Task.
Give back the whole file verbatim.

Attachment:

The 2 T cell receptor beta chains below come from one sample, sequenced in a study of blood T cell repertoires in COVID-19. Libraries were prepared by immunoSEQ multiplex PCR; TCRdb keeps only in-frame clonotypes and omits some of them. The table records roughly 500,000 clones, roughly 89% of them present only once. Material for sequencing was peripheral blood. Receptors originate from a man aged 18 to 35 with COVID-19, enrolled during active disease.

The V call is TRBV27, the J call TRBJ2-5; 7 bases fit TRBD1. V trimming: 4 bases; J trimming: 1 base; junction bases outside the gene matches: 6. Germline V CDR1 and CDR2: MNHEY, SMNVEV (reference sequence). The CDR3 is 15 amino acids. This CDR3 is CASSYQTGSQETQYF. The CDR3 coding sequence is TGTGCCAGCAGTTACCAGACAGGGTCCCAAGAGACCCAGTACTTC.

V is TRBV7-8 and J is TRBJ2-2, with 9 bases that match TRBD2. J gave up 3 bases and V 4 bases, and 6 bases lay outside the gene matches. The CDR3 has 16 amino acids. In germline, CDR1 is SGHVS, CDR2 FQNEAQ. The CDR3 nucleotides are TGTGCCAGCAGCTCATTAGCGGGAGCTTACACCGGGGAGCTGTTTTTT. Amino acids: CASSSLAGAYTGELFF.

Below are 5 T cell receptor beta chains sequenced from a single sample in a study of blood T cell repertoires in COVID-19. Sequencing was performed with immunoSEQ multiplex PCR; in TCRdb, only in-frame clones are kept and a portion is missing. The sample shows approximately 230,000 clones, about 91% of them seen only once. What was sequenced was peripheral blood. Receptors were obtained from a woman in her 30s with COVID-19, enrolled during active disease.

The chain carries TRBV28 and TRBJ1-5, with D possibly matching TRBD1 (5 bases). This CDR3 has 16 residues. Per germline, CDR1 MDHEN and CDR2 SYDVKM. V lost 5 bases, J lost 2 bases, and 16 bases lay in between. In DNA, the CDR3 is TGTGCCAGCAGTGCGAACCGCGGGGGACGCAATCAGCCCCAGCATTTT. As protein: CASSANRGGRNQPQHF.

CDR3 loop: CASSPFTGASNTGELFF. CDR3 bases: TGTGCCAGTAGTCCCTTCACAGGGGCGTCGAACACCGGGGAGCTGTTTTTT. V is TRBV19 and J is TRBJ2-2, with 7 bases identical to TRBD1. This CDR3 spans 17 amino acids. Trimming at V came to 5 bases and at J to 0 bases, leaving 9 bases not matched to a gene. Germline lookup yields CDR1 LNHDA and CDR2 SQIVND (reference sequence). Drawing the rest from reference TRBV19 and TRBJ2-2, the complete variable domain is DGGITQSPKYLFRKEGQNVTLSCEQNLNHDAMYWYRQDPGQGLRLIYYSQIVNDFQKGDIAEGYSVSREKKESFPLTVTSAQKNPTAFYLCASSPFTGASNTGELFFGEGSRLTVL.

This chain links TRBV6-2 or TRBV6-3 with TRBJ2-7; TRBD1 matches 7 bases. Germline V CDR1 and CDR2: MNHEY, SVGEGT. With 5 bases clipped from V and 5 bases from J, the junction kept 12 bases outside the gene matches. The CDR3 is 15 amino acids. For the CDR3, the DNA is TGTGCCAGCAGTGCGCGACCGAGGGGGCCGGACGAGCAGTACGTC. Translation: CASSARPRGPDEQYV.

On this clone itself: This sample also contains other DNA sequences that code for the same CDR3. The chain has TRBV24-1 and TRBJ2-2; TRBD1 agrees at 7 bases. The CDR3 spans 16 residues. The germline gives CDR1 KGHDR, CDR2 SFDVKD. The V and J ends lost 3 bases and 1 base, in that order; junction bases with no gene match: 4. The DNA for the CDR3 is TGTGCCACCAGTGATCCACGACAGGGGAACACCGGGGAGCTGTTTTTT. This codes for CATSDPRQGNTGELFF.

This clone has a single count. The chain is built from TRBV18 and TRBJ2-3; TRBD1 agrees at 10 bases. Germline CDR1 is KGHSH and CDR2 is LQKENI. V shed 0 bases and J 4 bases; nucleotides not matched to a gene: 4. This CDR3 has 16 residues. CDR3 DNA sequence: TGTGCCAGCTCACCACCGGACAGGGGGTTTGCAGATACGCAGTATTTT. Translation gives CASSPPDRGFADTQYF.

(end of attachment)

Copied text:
The 2 T cell receptor beta chains below come from one sample, sequenced in a study of blood T cell repertoires in COVID-19. Libraries were prepared by immunoSEQ multiplex PCR; TCRdb keeps only in-frame clonotypes and omits some of them. The table records roughly 500,000 clones, roughly 89% of them present only once. Material for sequencing was peripheral blood. Receptors originate from a man aged 18 to 35 with COVID-19, enrolled during active disease.

The V call is TRBV27, the J call TRBJ2-5; 7 bases fit TRBD1. V trimming: 4 bases; J trimming: 1 base; junction bases outside the gene matches: 6. Germline V CDR1 and CDR2: MNHEY, SMNVEV (reference sequence). The CDR3 is 15 amino acids. This CDR3 is CASSYQTGSQETQYF. The CDR3 coding sequence is TGTGCCAGCAGTTACCAGACAGGGTCCCAAGAGACCCAGTACTTC.

V is TRBV7-8 and J is TRBJ2-2, with 9 bases that match TRBD2. J gave up 3 bases and V 4 bases, and 6 bases lay outside the gene matches. The CDR3 has 16 amino acids. In germline, CDR1 is SGHVS, CDR2 FQNEAQ. The CDR3 nucleotides are TGTGCCAGCAGCTCATTAGCGGGAGCTTACACCGGGGAGCTGTTTTTT. Amino acids: CASSSLAGAYTGELFF.

Below are 5 T cell receptor beta chains sequenced from a single sample in a study of blood T cell repertoires in COVID-19. Sequencing was performed with immunoSEQ multiplex PCR; in TCRdb, only in-frame clones are kept and a portion is missing. The sample shows approximately 230,000 clones, about 91% of them seen only once. What was sequenced was peripheral blood. Receptors were obtained from a woman in her 30s with COVID-19, enrolled during active disease.

The chain carries TRBV28 and TRBJ1-5, with D possibly matching TRBD1 (5 bases). This CDR3 has 16 residues. Per germline, CDR1 MDHEN and CDR2 SYDVKM. V lost 5 bases, J lost 2 bases, and 16 bases lay in between. In DNA, the CDR3 is TGTGCCAGCAGTGCGAACCGCGGGGGACGCAATCAGCCCCAGCATTTT. As protein: CASSANRGGRNQPQHF.

CDR3 loop: CASSPFTGASNTGELFF. CDR3 bases: TGTGCCAGTAGTCCCTTCACAGGGGCGTCGAACACCGGGGAGCTGTTTTTT. V is TRBV19 and J is TRBJ2-2, with 7 bases identical to TRBD1. This CDR3 spans 17 amino acids. Trimming at V came to 5 bases and at J to 0 bases, leaving 9 bases not matched to a gene. Germline lookup yields CDR1 LNHDA and CDR2 SQIVND (reference sequence). Drawing the rest from reference TRBV19 and TRBJ2-2, the complete variable domain is DGGITQSPKYLFRKEGQNVTLSCEQNLNHDAMYWYRQDPGQGLRLIYYSQIVNDFQKGDIAEGYSVSREKKESFPLTVTSAQKNPTAFYLCASSPFTGASNTGELFFGEGSRLTVL.

This chain links TRBV6-2 or TRBV6-3 with TRBJ2-7; TRBD1 matches 7 bases. Germline V CDR1 and CDR2: MNHEY, SVGEGT. With 5 bases clipped from V and 5 bases from J, the junction kept 12 bases outside the gene matches. The CDR3 is 15 amino acids. For the CDR3, the DNA is TGTGCCAGCAGTGCGCGACCGAGGGGGCCGGACGAGCAGTACGTC. Translation: CASSARPRGPDEQYV.

On this clone itself: This sample also contains other DNA sequences that code for the same CDR3. The chain has TRBV24-1 and TRBJ2-2; TRBD1 agrees at 7 bases. The CDR3 spans 16 residues. The germline gives CDR1 KGHDR, CDR2 SFDVKD. The V and J ends lost 3 bases and 1 base, in that order; junction bases with no gene match: 4. The DNA for the CDR3 is TGTGCCACCAGTGATCCACGACAGGGGAACACCGGGGAGCTGTTTTTT. This codes for CATSDPRQGNTGELFF.

This clone has a single count. The chain is built from TRBV18 and TRBJ2-3; TRBD1 agrees at 10 bases. Germline CDR1 is KGHSH and CDR2 is LQKENI. V shed 0 bases and J 4 bases; nucleotides not matched to a gene: 4. This CDR3 has 16 residues. CDR3 DNA sequence: TGTGCCAGCTCACCACCGGACAGGGGGTTTGCAGATACGCAGTATTTT. Translation gives CASSPPDRGFADTQYF.